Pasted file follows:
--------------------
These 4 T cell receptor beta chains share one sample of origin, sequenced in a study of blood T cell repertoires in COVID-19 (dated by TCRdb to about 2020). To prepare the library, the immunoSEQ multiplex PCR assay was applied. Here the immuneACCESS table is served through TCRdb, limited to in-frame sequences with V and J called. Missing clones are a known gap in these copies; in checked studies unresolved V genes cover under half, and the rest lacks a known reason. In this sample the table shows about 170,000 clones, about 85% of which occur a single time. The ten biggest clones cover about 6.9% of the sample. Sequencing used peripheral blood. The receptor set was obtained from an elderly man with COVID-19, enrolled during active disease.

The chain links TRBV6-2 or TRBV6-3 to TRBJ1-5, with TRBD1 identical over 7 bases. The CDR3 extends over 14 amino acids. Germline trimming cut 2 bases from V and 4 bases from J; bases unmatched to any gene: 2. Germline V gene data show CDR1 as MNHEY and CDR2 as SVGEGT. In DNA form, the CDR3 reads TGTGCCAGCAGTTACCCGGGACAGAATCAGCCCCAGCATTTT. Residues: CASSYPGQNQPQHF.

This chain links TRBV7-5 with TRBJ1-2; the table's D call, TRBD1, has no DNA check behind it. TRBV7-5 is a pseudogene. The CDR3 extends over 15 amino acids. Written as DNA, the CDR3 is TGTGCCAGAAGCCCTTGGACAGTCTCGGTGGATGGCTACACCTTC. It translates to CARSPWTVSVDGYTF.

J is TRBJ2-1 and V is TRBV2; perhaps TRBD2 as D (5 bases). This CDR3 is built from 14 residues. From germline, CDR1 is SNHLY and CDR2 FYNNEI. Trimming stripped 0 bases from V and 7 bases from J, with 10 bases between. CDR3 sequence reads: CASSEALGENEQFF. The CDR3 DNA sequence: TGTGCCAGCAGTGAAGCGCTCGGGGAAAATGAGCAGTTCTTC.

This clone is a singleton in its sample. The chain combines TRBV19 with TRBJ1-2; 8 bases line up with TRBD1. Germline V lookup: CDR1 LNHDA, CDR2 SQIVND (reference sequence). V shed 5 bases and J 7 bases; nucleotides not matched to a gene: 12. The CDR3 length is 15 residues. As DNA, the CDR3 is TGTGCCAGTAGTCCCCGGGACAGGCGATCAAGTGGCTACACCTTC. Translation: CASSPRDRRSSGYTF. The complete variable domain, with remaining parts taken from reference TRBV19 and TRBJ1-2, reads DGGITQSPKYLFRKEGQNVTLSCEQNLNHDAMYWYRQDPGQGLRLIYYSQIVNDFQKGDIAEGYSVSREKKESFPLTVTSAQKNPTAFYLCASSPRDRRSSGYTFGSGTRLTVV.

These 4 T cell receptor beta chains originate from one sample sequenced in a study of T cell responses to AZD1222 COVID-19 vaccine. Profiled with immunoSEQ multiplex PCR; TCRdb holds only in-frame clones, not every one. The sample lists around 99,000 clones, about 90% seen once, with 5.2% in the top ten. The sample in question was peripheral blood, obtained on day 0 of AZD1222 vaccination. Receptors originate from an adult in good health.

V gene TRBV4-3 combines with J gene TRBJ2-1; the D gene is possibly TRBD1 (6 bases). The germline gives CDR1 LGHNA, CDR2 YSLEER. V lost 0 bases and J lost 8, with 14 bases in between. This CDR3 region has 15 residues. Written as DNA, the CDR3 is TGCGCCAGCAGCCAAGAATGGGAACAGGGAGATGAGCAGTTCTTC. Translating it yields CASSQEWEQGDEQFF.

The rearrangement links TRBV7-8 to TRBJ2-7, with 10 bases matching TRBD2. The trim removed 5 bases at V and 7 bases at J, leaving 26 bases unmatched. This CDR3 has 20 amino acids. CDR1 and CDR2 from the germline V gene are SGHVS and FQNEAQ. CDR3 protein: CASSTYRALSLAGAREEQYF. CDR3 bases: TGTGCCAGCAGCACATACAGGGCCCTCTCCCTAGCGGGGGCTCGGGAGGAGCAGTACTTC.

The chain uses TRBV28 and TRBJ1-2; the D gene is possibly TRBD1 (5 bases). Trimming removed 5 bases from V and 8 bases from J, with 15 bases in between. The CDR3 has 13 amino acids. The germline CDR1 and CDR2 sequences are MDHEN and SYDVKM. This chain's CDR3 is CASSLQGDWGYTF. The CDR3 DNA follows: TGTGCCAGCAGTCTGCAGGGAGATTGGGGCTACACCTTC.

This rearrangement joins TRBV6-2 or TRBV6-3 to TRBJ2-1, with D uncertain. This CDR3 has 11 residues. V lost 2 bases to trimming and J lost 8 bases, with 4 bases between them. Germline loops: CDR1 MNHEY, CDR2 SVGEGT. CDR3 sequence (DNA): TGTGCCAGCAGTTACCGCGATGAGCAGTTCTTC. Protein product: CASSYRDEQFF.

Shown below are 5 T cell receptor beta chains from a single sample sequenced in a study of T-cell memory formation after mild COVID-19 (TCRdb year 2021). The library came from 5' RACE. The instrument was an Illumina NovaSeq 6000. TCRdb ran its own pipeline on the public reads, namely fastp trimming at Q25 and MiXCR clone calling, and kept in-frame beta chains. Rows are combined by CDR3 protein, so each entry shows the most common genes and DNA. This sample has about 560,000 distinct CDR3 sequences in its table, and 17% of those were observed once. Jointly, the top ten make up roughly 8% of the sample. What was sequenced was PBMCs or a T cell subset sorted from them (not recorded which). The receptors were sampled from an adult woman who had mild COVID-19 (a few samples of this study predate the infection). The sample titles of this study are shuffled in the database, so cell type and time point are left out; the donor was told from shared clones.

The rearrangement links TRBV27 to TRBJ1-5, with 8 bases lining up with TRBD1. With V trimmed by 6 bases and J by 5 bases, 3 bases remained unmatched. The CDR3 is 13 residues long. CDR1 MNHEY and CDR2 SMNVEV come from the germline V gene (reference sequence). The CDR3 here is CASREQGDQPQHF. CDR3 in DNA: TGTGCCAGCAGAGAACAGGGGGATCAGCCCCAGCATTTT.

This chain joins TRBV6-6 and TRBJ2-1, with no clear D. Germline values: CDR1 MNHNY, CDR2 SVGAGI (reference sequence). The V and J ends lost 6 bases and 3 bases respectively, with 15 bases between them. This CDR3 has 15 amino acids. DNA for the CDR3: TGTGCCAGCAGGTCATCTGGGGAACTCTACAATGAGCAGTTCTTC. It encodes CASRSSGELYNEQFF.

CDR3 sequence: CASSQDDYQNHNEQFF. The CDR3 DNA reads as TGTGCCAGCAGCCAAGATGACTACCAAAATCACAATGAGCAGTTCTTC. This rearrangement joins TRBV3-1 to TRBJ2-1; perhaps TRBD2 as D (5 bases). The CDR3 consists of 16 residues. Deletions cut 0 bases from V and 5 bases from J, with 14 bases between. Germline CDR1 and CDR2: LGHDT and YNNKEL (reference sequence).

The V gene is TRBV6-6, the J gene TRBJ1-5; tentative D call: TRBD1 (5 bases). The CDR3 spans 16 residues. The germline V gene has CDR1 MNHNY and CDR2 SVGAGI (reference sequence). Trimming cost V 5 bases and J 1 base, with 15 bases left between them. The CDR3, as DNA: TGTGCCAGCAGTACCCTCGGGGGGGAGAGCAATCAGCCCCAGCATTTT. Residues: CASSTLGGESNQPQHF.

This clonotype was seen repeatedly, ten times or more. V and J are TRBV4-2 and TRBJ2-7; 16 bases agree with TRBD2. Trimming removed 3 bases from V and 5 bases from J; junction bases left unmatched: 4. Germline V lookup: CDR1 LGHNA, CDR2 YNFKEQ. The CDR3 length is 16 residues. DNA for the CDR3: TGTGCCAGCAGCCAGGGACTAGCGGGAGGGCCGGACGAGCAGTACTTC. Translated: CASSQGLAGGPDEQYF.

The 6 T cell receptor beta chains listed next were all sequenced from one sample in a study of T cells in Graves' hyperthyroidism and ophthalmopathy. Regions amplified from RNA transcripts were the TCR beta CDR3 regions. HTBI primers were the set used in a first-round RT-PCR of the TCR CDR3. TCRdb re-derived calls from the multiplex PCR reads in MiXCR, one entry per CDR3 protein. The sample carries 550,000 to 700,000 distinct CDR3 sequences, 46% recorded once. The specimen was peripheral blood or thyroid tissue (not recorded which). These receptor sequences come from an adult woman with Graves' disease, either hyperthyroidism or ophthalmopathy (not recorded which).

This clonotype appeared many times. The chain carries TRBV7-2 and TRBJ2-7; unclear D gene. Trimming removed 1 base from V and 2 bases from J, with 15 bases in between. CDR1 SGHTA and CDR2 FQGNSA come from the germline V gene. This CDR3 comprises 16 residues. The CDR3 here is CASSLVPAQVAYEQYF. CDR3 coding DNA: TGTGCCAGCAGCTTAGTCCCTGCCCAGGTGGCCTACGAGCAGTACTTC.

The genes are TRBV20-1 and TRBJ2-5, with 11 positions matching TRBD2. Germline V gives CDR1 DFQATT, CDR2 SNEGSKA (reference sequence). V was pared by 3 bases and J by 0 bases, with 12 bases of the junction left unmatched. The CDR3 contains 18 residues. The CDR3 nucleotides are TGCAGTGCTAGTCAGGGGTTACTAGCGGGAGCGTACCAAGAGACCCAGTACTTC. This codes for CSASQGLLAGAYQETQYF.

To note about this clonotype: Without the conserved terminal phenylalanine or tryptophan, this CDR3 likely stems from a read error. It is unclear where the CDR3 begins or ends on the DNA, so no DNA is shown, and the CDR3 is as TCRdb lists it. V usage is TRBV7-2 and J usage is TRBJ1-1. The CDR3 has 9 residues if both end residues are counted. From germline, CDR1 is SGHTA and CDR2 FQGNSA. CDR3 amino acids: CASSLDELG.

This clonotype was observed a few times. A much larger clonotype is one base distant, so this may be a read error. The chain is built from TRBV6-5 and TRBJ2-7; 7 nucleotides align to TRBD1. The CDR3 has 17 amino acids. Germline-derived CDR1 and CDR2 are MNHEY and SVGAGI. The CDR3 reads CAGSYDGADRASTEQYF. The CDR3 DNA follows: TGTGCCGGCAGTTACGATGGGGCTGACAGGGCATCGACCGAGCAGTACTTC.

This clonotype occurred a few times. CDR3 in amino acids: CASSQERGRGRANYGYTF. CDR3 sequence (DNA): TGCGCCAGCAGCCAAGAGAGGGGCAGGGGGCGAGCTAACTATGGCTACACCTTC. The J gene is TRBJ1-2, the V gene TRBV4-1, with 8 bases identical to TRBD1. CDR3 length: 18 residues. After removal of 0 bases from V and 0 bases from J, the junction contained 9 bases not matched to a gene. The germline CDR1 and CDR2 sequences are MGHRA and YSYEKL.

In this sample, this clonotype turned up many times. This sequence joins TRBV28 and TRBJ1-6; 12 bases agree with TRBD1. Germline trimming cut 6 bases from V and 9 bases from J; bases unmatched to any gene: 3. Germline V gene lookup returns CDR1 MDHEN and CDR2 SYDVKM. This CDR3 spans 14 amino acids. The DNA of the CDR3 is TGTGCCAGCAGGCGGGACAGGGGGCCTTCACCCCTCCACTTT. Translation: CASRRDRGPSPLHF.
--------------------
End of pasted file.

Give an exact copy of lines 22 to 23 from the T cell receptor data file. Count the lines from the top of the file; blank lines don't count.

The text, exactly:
This clonotype occurred a few times. CDR3 in amino acids: CASSQERGRGRANYGYTF. CDR3 sequence (DNA): TGCGCCAGCAGCCAAGAGAGGGGCAGGGGGCGAGCTAACTATGGCTACACCTTC. The J gene is TRBJ1-2, the V gene TRBV4-1, with 8 bases identical to TRBD1. CDR3 length: 18 residues. After removal of 0 bases from V and 0 bases from J, the junction contained 9 bases not matched to a gene. The germline CDR1 and CDR2 sequences are MGHRA and YSYEKL.

In this sample, this clonotype turned up many times. This sequence joins TRBV28 and TRBJ1-6; 12 bases agree with TRBD1. Germline trimming cut 6 bases from V and 9 bases from J; bases unmatched to any gene: 3. Germline V gene lookup returns CDR1 MDHEN and CDR2 SYDVKM. This CDR3 spans 14 amino acids. The DNA of the CDR3 is TGTGCCAGCAGGCGGGACAGGGGGCCTTCACCCCTCCACTTT. Translation: CASRRDRGPSPLHF.